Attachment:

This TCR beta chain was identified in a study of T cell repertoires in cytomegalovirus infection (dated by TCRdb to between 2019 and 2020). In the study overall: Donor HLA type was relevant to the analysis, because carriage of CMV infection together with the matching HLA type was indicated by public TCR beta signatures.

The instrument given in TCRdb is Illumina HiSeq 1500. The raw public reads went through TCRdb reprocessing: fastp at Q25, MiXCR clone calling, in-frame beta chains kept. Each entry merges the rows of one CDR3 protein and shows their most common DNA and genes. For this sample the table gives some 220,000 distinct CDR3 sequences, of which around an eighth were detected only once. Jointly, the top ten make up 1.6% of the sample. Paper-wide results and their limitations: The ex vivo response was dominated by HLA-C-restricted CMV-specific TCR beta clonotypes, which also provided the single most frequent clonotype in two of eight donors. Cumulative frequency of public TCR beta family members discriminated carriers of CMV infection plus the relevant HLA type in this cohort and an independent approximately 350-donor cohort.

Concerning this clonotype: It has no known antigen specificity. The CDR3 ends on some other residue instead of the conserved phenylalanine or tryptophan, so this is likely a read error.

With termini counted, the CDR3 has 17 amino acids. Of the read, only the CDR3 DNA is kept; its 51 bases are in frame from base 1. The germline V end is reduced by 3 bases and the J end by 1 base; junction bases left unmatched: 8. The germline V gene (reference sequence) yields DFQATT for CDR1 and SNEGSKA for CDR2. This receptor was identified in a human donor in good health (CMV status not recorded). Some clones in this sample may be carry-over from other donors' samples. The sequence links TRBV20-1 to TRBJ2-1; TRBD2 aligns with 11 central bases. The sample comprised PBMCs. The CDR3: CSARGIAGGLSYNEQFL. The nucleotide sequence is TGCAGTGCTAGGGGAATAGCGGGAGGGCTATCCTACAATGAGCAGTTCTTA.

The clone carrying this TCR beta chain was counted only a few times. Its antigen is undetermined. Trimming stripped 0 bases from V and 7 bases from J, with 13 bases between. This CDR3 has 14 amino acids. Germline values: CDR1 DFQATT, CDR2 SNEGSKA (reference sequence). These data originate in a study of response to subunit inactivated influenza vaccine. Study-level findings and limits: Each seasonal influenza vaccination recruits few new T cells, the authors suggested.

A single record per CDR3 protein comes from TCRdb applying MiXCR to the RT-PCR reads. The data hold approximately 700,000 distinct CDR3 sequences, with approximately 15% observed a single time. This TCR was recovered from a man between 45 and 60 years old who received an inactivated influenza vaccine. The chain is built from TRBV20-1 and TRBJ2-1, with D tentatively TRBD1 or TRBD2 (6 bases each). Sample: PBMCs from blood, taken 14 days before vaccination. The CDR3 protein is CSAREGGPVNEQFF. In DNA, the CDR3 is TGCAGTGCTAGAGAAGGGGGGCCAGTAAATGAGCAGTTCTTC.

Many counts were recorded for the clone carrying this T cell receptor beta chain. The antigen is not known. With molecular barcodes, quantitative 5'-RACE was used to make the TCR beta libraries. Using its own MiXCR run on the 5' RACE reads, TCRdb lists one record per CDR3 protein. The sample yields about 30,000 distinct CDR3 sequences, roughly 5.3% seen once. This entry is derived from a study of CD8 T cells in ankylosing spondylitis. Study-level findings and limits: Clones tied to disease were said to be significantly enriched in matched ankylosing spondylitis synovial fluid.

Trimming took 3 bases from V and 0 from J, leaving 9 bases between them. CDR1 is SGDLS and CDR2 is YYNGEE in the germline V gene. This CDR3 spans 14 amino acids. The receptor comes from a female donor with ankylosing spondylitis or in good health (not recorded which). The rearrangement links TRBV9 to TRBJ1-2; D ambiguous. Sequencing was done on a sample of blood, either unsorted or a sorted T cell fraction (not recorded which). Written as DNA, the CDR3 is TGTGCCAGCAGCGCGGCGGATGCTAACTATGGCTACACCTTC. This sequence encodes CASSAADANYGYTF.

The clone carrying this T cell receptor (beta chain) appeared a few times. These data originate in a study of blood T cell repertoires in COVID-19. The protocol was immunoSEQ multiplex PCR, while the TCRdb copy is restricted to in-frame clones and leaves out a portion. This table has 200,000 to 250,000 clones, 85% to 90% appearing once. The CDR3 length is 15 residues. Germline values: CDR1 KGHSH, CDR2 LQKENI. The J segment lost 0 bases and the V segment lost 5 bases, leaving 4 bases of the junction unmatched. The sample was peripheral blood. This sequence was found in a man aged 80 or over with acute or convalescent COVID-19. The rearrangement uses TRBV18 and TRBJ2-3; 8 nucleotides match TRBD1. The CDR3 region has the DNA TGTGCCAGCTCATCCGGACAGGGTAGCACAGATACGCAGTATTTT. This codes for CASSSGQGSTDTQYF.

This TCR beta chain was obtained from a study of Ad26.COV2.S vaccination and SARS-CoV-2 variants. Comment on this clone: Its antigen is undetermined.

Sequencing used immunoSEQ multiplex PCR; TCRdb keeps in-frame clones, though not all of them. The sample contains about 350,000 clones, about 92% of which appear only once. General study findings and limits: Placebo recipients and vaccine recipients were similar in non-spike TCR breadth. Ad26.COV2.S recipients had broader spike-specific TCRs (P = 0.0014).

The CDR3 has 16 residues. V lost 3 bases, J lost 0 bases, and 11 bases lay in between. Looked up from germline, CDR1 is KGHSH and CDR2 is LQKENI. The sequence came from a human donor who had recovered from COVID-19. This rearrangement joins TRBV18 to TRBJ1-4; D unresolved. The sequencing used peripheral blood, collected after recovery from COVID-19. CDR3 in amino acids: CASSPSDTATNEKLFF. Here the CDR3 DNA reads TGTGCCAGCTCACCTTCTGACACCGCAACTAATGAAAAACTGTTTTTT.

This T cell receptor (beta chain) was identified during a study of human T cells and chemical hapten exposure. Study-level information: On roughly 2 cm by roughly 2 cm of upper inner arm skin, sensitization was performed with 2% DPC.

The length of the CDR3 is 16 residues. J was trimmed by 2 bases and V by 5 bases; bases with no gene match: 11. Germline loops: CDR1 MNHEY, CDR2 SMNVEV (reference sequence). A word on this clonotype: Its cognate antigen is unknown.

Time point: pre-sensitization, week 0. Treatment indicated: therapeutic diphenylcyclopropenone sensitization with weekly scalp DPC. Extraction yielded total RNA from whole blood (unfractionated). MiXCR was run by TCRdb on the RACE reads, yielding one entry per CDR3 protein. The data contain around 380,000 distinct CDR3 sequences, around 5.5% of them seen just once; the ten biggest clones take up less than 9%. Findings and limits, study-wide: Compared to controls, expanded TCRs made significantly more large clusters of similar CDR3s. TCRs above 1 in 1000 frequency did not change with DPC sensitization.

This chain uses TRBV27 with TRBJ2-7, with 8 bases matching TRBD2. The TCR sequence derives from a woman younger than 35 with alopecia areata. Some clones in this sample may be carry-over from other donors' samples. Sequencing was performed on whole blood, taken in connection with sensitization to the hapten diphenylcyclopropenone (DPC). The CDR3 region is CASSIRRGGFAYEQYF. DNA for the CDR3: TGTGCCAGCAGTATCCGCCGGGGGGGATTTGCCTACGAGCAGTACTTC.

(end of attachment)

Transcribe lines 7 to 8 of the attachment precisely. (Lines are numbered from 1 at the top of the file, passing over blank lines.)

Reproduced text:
Many counts were recorded for the clone carrying this T cell receptor beta chain. The antigen is not known. With molecular barcodes, quantitative 5'-RACE was used to make the TCR beta libraries. Using its own MiXCR run on the 5' RACE reads, TCRdb lists one record per CDR3 protein. The sample yields about 30,000 distinct CDR3 sequences, roughly 5.3% seen once. This entry is derived from a study of CD8 T cells in ankylosing spondylitis. Study-level findings and limits: Clones tied to disease were said to be significantly enriched in matched ankylosing spondylitis synovial fluid.

Trimming took 3 bases from V and 0 from J, leaving 9 bases between them. CDR1 is SGDLS and CDR2 is YYNGEE in the germline V gene. This CDR3 spans 14 amino acids. The receptor comes from a female donor with ankylosing spondylitis or in good health (not recorded which). The rearrangement links TRBV9 to TRBJ1-2; D ambiguous. Sequencing was done on a sample of blood, either unsorted or a sorted T cell fraction (not recorded which). Written as DNA, the CDR3 is TGTGCCAGCAGCGCGGCGGATGCTAACTATGGCTACACCTTC. This sequence encodes CASSAADANYGYTF.